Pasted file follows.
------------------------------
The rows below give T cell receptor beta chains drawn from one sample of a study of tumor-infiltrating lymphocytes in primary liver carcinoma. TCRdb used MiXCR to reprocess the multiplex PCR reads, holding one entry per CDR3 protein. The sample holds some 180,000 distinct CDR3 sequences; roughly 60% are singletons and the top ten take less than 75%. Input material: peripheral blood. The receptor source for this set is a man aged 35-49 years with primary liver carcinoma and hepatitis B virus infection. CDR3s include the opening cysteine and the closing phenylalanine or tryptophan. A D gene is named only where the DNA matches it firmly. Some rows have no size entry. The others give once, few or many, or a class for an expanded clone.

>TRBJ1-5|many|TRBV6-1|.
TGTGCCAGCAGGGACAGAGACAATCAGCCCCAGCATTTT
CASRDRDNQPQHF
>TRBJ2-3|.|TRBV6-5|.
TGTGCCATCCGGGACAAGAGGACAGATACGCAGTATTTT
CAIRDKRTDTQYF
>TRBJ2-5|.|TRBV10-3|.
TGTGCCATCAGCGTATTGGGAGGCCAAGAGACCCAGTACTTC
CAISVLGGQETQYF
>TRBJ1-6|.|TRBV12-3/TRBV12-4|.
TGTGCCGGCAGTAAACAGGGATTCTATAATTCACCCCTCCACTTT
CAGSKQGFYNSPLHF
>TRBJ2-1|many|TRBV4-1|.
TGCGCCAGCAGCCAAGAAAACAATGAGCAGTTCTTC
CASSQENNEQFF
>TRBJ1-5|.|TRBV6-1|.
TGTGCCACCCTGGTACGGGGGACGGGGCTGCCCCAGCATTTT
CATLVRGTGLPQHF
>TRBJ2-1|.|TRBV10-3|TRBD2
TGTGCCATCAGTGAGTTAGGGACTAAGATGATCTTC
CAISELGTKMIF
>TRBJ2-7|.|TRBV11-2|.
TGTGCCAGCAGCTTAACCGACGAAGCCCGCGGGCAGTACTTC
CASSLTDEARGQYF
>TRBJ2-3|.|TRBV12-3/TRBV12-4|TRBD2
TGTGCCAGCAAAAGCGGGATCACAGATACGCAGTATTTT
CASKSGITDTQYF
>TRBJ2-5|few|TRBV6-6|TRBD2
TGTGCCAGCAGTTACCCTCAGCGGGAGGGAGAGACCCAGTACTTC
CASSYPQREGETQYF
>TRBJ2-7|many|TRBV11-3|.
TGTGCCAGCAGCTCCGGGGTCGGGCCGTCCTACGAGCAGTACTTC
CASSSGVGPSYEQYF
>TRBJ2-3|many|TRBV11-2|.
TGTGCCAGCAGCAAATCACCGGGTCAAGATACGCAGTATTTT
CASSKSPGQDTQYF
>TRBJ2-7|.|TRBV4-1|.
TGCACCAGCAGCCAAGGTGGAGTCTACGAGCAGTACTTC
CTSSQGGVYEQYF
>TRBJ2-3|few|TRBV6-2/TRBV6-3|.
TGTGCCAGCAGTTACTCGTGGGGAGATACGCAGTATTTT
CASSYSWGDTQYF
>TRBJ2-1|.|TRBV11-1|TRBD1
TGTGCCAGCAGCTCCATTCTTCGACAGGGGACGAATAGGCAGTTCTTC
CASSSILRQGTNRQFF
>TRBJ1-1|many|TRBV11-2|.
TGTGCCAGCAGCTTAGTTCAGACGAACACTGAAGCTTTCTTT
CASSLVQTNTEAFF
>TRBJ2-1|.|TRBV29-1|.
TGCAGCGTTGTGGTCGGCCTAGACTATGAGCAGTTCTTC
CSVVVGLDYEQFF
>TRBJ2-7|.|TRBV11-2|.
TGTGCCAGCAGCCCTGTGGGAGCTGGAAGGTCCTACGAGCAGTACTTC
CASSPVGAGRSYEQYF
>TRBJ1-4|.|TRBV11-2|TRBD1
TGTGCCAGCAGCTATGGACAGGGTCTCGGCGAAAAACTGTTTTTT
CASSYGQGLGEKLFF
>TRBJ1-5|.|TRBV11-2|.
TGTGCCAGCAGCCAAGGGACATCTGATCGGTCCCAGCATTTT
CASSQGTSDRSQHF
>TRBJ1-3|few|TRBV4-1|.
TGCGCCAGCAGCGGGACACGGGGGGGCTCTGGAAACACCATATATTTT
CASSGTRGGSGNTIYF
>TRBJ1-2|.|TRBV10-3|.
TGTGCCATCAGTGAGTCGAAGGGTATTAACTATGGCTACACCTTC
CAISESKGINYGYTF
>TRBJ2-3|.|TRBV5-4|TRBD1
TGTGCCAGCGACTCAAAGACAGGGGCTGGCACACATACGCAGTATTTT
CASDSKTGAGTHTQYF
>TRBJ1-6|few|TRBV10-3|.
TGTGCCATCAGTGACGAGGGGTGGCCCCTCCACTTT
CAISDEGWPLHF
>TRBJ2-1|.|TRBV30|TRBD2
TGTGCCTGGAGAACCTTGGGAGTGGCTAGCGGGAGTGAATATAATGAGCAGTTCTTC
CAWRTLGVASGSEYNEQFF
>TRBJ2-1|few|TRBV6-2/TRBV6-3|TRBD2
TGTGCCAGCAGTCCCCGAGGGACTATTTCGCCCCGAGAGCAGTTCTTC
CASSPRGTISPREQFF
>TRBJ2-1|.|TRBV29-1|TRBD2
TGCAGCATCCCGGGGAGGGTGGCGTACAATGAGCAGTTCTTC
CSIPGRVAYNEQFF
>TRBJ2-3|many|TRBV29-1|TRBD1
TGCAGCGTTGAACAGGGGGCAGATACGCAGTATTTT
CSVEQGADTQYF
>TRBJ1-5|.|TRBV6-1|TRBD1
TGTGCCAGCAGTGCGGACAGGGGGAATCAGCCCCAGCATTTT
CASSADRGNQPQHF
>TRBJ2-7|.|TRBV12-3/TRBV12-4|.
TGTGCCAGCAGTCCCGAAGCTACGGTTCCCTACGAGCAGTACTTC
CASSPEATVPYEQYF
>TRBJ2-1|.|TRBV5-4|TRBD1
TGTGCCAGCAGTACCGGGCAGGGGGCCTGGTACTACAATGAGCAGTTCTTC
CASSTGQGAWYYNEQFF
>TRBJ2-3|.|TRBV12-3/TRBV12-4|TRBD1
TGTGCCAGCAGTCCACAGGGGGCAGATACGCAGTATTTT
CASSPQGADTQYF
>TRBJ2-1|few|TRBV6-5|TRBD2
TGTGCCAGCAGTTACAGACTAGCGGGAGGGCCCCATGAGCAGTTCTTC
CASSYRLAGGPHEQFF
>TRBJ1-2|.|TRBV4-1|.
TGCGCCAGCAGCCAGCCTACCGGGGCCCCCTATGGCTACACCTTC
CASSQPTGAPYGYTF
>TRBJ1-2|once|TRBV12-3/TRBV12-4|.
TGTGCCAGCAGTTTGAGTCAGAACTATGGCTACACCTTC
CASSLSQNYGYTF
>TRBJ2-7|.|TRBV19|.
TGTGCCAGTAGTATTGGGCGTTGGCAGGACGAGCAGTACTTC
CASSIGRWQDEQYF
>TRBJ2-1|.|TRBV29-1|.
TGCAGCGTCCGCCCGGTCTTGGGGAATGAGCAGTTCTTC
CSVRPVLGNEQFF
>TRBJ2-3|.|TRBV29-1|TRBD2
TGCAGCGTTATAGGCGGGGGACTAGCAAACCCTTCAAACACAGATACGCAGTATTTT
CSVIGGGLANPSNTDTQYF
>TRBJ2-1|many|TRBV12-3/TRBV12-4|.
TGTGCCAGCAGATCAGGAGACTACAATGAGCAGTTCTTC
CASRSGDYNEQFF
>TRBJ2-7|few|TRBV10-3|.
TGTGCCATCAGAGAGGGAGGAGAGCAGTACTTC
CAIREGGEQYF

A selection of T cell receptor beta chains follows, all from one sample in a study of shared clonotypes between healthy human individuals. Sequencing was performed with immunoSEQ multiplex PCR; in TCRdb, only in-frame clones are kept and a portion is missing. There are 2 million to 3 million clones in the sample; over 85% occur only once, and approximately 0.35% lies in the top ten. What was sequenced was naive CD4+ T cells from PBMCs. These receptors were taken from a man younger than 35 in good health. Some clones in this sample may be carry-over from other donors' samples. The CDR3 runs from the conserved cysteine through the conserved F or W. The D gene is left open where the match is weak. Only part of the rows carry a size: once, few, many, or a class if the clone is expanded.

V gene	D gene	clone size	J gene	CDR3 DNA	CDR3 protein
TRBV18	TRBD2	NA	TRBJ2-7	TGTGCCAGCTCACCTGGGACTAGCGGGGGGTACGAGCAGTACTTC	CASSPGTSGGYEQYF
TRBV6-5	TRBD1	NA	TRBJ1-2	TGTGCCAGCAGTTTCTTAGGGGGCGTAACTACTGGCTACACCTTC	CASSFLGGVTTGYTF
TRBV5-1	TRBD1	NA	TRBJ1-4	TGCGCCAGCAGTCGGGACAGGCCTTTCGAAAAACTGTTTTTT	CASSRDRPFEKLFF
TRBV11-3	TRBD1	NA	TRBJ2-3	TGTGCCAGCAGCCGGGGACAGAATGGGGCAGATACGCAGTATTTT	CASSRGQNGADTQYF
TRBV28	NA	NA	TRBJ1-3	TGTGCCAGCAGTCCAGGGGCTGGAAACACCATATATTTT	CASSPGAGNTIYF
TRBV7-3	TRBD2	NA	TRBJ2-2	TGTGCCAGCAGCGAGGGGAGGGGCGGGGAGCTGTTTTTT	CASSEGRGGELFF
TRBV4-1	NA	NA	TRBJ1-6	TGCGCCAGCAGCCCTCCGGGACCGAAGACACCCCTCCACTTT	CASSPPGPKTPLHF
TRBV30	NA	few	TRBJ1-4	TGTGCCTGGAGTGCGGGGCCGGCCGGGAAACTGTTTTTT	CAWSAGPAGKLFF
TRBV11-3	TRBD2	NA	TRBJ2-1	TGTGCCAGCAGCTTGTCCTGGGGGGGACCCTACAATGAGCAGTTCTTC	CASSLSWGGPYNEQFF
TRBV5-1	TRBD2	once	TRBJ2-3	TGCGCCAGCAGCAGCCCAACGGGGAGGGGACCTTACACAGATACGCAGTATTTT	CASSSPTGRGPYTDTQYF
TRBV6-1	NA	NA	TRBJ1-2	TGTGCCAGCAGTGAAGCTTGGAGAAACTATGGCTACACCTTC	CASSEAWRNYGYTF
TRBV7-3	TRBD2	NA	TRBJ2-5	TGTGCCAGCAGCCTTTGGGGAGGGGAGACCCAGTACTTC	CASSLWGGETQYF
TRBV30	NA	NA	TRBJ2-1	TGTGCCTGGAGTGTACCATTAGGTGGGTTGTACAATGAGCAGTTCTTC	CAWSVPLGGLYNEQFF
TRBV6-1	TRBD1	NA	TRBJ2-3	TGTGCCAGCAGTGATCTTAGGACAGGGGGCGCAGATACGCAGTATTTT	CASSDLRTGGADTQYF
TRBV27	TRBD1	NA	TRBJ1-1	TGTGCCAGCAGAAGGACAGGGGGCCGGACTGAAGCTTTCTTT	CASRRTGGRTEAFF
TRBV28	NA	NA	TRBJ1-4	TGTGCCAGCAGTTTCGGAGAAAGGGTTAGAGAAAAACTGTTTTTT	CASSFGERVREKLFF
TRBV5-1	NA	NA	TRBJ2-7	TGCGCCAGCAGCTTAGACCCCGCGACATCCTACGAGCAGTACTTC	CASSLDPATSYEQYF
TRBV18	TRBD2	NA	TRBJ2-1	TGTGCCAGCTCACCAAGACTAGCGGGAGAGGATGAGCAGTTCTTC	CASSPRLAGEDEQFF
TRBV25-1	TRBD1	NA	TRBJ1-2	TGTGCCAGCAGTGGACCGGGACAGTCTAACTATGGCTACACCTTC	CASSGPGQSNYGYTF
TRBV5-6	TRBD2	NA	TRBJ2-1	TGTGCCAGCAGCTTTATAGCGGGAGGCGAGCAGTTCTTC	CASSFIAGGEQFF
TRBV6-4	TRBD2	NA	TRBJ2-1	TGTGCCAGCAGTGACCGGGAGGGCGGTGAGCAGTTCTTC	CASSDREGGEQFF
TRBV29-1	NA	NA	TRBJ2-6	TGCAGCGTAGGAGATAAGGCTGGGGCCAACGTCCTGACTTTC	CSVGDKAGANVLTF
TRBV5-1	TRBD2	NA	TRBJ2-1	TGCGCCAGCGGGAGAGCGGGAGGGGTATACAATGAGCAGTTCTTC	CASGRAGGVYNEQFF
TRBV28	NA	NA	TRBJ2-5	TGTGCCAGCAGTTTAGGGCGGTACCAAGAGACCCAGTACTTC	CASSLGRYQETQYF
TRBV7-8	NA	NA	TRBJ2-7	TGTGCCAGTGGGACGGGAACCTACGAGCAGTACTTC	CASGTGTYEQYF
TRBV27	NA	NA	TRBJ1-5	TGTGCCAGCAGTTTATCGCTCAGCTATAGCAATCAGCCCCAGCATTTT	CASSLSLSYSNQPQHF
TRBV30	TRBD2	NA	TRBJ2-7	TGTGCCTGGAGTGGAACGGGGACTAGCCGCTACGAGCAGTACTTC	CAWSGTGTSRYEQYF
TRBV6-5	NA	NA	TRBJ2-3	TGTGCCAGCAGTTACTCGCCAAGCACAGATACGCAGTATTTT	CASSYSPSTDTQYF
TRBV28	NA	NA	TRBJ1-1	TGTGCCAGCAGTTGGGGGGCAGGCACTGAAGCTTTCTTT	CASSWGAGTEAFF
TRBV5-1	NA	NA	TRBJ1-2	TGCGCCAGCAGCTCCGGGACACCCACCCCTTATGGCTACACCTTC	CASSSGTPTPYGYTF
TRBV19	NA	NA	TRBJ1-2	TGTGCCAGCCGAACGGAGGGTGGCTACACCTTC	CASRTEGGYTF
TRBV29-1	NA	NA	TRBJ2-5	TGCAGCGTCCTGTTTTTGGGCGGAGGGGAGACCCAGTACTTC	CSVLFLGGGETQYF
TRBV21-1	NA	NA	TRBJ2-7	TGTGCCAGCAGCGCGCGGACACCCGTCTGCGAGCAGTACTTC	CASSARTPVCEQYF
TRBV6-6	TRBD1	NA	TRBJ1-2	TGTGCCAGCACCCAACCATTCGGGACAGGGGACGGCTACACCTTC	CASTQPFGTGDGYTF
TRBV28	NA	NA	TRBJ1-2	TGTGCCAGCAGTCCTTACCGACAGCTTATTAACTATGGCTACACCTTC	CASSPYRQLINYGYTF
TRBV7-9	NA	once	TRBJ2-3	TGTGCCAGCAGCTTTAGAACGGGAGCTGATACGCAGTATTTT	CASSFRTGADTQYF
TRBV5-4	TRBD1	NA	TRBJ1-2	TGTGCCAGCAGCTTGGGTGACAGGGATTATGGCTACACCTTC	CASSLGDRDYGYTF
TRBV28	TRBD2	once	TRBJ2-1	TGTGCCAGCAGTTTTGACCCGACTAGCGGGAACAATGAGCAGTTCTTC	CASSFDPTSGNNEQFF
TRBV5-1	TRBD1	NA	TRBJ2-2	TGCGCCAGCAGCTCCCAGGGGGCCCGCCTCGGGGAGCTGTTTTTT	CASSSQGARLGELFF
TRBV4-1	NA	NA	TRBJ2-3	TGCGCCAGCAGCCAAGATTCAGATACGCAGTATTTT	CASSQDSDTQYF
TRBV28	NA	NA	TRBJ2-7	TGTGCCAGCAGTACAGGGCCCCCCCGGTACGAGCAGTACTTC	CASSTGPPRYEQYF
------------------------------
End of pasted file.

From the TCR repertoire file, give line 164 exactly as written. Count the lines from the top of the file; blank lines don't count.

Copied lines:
TRBV28	NA	NA	TRBJ2-7	TGTGCCAGCAGTACAGGGCCCCCCCGGTACGAGCAGTACTTC	CASSTGPPRYEQYF